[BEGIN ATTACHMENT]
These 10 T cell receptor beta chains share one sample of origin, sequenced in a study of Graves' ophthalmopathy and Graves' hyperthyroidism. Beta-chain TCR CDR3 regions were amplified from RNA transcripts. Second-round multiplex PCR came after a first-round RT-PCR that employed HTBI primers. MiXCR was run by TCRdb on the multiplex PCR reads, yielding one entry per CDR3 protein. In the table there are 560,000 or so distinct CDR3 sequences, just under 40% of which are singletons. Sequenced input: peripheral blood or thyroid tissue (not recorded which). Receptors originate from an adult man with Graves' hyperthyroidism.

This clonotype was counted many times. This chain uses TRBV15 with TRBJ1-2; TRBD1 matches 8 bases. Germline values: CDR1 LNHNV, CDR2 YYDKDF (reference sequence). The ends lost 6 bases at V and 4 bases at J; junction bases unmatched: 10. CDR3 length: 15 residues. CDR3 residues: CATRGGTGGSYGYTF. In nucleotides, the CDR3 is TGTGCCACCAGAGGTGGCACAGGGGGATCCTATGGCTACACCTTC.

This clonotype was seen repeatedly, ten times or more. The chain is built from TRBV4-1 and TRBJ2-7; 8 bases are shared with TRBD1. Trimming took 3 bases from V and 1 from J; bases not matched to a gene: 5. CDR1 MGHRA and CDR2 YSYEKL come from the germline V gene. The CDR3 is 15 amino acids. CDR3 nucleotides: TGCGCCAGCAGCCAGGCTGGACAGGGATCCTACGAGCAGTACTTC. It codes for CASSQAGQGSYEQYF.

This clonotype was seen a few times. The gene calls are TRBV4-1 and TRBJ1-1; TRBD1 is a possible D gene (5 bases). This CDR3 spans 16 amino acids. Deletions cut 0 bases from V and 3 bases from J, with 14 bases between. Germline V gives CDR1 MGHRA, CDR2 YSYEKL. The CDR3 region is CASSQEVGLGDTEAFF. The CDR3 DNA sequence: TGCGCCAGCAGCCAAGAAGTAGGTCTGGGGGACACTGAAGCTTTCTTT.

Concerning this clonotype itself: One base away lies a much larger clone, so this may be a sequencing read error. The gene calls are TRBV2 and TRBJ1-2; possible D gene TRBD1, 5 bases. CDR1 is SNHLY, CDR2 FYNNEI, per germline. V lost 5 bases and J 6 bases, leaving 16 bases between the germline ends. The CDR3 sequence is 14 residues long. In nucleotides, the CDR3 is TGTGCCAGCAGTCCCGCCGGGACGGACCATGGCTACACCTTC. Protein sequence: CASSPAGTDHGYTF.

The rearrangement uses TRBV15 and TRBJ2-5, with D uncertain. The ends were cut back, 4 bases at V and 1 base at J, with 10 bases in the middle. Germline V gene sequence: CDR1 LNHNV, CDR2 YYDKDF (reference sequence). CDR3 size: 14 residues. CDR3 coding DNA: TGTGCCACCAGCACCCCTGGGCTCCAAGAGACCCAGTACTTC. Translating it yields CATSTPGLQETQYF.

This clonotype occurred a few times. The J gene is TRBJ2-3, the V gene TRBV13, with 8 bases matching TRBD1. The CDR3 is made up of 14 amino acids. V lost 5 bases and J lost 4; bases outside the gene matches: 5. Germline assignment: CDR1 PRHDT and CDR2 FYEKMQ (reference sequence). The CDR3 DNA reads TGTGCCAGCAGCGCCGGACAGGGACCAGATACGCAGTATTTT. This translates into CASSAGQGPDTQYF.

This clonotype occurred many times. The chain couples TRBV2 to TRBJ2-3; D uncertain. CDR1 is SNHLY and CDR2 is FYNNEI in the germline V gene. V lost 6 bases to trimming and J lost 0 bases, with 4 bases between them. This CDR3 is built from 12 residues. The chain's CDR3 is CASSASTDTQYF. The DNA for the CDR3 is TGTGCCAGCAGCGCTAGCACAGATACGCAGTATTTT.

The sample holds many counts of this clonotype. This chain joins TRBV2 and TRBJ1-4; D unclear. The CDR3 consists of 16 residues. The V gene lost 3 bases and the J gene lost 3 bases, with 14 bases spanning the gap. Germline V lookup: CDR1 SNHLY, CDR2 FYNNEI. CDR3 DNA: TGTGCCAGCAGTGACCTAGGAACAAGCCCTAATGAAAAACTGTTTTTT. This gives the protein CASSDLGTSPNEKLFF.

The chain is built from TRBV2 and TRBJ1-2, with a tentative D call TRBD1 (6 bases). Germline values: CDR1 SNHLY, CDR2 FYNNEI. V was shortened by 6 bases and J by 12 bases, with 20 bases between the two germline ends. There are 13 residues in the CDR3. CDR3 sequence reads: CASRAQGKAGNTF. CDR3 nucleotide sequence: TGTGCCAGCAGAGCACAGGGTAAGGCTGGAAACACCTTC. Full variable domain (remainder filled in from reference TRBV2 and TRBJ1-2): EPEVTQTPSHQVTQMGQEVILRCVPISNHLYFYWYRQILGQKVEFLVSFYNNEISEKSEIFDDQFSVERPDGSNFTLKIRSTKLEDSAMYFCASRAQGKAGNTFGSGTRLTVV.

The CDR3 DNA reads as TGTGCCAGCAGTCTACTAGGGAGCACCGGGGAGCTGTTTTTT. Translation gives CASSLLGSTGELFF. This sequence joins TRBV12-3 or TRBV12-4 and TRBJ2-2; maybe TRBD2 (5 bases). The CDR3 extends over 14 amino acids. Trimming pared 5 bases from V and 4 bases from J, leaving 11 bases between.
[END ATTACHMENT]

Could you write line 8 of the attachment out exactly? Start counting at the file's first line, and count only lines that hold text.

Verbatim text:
This clonotype occurred many times. The chain couples TRBV2 to TRBJ2-3; D uncertain. CDR1 is SNHLY and CDR2 is FYNNEI in the germline V gene. V lost 6 bases to trimming and J lost 0 bases, with 4 bases between them. This CDR3 is built from 12 residues. The chain's CDR3 is CASSASTDTQYF. The DNA for the CDR3 is TGTGCCAGCAGCGCTAGCACAGATACGCAGTATTTT.